GABRIEL HAYNES AND THE GHOST OF DEADMAN'S BRIDGE
This is the story of Gabriel Haynes and the ghost of Dead Man's Bridge.
If you don't know Deadman's bridge, it's the second bridge you cross as you head down Green Lanes towards the north circular.
The story dates from the time when Palmers Green was mostly countryside. In those days, London got its food for both the people and their animals from miles around. From Essex, Middlesex, Hertfordshire carts loaded high with straw made their way along Green Lanes, winding their way towards London. It took a lot longer to get to London then for there were no buses or trains and the roads were bad.
The men who drove these carts of hay were known as carters and one such carter was Gabriel Haynes - called Gibby for short. He had done the journey so many times that his old horse knew the way off by heart. The days were long and the gentle rocking of the cart meant that Gibby had got into the habit of catching a few moments rest on the return journey as night began to fall, He would draw his coat around him and fall asleep.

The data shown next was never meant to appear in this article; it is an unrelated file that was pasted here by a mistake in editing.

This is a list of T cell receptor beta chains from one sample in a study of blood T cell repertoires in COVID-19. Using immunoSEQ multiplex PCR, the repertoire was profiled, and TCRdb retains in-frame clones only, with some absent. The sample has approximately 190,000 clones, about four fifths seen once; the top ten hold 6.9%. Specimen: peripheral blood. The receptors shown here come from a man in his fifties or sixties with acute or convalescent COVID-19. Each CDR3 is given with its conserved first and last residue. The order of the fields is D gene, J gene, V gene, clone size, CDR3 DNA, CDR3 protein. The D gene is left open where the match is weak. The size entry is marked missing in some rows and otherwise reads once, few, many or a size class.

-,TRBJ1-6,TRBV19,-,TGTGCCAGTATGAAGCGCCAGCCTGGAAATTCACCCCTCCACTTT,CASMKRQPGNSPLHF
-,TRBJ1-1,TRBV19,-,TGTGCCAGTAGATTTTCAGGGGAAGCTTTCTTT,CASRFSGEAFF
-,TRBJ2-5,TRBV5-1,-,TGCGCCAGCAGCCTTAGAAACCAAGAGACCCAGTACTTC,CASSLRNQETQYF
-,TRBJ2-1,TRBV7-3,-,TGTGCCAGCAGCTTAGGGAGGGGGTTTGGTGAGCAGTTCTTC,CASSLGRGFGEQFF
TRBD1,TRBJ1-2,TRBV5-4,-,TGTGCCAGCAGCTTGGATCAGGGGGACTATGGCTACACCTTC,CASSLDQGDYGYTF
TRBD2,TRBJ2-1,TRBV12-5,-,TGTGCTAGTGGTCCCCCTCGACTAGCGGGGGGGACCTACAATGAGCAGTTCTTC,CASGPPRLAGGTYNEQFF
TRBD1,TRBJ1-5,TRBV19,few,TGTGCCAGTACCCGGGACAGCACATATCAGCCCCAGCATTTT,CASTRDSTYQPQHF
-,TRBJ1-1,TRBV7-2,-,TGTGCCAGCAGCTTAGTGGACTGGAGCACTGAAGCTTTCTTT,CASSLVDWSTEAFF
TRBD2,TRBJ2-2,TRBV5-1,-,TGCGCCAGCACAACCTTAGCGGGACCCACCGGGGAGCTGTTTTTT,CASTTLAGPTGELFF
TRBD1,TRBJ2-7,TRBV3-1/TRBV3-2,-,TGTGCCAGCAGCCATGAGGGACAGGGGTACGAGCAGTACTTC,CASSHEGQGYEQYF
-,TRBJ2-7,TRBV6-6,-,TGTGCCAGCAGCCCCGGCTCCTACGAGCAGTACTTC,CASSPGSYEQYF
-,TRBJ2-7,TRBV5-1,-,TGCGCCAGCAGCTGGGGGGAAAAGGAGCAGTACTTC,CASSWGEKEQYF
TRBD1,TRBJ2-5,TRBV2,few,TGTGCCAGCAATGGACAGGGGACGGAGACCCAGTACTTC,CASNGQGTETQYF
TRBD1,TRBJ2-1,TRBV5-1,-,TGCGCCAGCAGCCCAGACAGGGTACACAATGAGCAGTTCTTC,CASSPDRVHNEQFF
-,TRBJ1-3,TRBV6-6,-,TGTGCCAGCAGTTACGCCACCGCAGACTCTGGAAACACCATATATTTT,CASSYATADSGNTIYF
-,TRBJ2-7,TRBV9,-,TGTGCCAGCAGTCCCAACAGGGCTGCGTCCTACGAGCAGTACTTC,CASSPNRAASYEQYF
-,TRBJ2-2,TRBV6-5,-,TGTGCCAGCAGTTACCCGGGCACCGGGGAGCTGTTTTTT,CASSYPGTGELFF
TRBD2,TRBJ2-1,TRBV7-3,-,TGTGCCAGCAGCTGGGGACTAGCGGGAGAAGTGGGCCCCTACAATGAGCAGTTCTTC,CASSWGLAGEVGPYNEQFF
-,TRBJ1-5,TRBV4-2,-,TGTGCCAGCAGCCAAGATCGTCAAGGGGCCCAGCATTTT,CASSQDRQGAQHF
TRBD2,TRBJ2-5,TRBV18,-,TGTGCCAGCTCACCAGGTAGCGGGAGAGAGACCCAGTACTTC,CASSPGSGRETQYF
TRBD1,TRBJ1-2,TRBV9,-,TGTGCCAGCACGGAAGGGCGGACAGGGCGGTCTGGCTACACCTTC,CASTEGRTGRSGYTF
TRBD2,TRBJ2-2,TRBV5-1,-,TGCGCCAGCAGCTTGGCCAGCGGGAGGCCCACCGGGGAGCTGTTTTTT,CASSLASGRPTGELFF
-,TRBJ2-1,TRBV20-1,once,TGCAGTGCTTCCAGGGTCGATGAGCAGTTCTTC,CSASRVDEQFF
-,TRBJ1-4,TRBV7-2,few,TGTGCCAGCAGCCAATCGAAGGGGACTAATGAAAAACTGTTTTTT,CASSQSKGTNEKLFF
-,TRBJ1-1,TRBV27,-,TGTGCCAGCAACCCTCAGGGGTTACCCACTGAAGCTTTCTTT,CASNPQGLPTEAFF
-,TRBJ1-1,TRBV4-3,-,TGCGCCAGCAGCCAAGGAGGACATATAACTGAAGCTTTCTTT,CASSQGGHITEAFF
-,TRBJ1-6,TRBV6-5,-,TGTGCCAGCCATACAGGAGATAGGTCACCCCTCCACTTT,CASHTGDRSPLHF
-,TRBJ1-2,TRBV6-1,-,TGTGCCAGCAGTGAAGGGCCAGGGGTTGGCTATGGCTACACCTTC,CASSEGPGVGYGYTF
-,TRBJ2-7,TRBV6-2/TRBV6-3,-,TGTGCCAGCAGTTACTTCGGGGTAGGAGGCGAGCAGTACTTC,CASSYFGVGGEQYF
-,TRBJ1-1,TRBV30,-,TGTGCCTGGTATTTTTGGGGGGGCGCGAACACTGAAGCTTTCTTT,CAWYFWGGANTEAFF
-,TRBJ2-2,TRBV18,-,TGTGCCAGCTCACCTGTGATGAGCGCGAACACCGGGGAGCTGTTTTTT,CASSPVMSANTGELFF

One chill night in early November Gibby was snoozing atop his cart. His trusty horse was drawing him towards home and the cart approached the bridge over Pymmes Brook.
Suddenly a large black dog came running out from the side of the road!
Startled, the horse swerved to the side of the road. Thrown from the cart, Gibby was pitched onto the bank of Pymmes Brook and rolled into the water. He might have got out from the shallow waters with just some bruises but the startled, flailing horse and cart came tumbling after.
Poor old Gibby was badly hurt, trapped beneath the crushing weight of his horse and cart. He was pulled from the water and carried to the nearby Cock Inn, where he died a few hours later.
Strangely, it is not Gibby who haunts Deadman's Bridge – it is the ghost of the black dog who caused the death of Old Gibby. Its dark shape was often seen slinking through the shadows by the bridge for many years after.
It has been a long while since the ghostly form of the Black Dog was last seen – unless of course you know different.
Copyright Suzanne Beard 2015 Illustrations Copyright Tony Fran 2015